Susan Southard's first book, Nagasaki: Life After Nuclear War (2015) received the Dayton Literary Peace Prize in Nonfiction and the J. Anthony Lukas Book Prize, sponsored by the Columbia School of Journalism and Harvard University's Nieman Foundation for Journalism, and was also named a best book of the year by the Washington Post, Economist, Kirkus Reviews, and the American Library Association. Nagasaki has been published in England, Spain, Denmark, China, Taiwan, and Japan, and excerpts of the book have appeared in journals around the world. Southard's work has also appeared in the New York Times, the Los Angeles Times, Politico, and Lapham's Quarterly. She holds an MFA in creative writing from Antioch University, Los Angeles, and was a nonfiction fellow at the Norman Mailer Center in Provincetown, Massachusetts.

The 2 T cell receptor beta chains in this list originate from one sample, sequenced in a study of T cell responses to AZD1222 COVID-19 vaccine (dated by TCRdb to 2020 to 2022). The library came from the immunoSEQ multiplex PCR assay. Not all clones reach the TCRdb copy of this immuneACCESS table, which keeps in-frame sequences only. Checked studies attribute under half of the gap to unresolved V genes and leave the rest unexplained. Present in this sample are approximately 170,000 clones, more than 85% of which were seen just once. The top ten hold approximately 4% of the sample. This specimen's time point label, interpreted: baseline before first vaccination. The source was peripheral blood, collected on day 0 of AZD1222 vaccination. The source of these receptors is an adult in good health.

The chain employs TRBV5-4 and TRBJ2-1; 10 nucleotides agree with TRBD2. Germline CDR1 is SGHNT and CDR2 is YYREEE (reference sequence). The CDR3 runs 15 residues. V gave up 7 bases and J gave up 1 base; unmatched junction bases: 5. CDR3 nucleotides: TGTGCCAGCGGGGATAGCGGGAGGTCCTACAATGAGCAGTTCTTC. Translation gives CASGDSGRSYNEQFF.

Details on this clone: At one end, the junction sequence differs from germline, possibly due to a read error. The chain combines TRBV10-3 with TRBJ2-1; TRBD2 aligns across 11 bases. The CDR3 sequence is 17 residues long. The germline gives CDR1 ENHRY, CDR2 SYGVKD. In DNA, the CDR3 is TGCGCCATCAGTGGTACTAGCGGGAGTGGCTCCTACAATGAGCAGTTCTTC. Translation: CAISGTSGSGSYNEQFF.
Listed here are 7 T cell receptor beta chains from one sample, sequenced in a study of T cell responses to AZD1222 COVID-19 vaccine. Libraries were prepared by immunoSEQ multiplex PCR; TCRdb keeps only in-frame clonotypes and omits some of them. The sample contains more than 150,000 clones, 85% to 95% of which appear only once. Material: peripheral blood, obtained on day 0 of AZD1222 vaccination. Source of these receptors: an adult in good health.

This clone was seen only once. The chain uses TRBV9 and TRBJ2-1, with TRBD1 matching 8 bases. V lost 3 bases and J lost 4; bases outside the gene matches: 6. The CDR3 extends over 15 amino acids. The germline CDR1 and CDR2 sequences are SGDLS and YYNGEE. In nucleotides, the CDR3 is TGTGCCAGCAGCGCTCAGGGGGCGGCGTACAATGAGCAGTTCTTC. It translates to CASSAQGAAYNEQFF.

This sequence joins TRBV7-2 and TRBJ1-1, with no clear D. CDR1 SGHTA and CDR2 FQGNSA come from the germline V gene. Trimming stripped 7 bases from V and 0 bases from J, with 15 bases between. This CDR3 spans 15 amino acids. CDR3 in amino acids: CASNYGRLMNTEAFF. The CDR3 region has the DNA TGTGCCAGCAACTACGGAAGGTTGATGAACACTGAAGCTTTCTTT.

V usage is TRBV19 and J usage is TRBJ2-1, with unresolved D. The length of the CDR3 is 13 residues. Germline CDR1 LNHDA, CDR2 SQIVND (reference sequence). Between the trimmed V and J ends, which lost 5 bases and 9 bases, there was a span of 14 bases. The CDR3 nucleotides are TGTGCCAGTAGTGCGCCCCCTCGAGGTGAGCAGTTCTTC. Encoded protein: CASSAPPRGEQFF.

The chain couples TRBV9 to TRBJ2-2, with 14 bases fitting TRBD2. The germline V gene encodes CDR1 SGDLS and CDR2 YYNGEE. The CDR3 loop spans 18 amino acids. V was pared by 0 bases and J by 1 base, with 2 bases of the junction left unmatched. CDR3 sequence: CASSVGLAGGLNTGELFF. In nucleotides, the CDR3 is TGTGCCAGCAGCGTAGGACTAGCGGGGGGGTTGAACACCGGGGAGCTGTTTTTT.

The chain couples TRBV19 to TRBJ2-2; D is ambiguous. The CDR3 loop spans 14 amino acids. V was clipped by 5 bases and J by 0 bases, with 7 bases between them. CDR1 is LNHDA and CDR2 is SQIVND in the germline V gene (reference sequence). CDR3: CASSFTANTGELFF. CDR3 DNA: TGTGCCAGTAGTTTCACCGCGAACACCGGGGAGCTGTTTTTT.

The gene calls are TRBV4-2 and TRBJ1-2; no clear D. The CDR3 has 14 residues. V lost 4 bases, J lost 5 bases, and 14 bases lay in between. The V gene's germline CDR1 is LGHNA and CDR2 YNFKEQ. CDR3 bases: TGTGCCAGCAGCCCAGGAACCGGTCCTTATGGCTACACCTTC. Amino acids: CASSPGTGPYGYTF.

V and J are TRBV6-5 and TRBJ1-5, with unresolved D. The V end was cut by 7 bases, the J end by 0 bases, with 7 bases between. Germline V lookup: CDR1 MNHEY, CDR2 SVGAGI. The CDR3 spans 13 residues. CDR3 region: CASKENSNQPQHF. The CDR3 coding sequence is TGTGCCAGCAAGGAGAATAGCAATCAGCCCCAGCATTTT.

Southard presents keynote addresses and lectures at international disarmament conferences, universities, and public forums across the United States and abroad. In 2016, she spoke before the United Nations on behalf of the International Campaign to Abolish Nuclear Weapons (ICAN), which won the 2017 Nobel Peace Prize.
Southard teaches graduate-level nonfiction seminars and has directed creative writing programs for incarcerated youth and at a federal prison for women outside Phoenix. She is the founder and artistic director of the Phoenix-based Essential Theatre, a professional company now in its 30th season serving marginalized communities across the Southwest.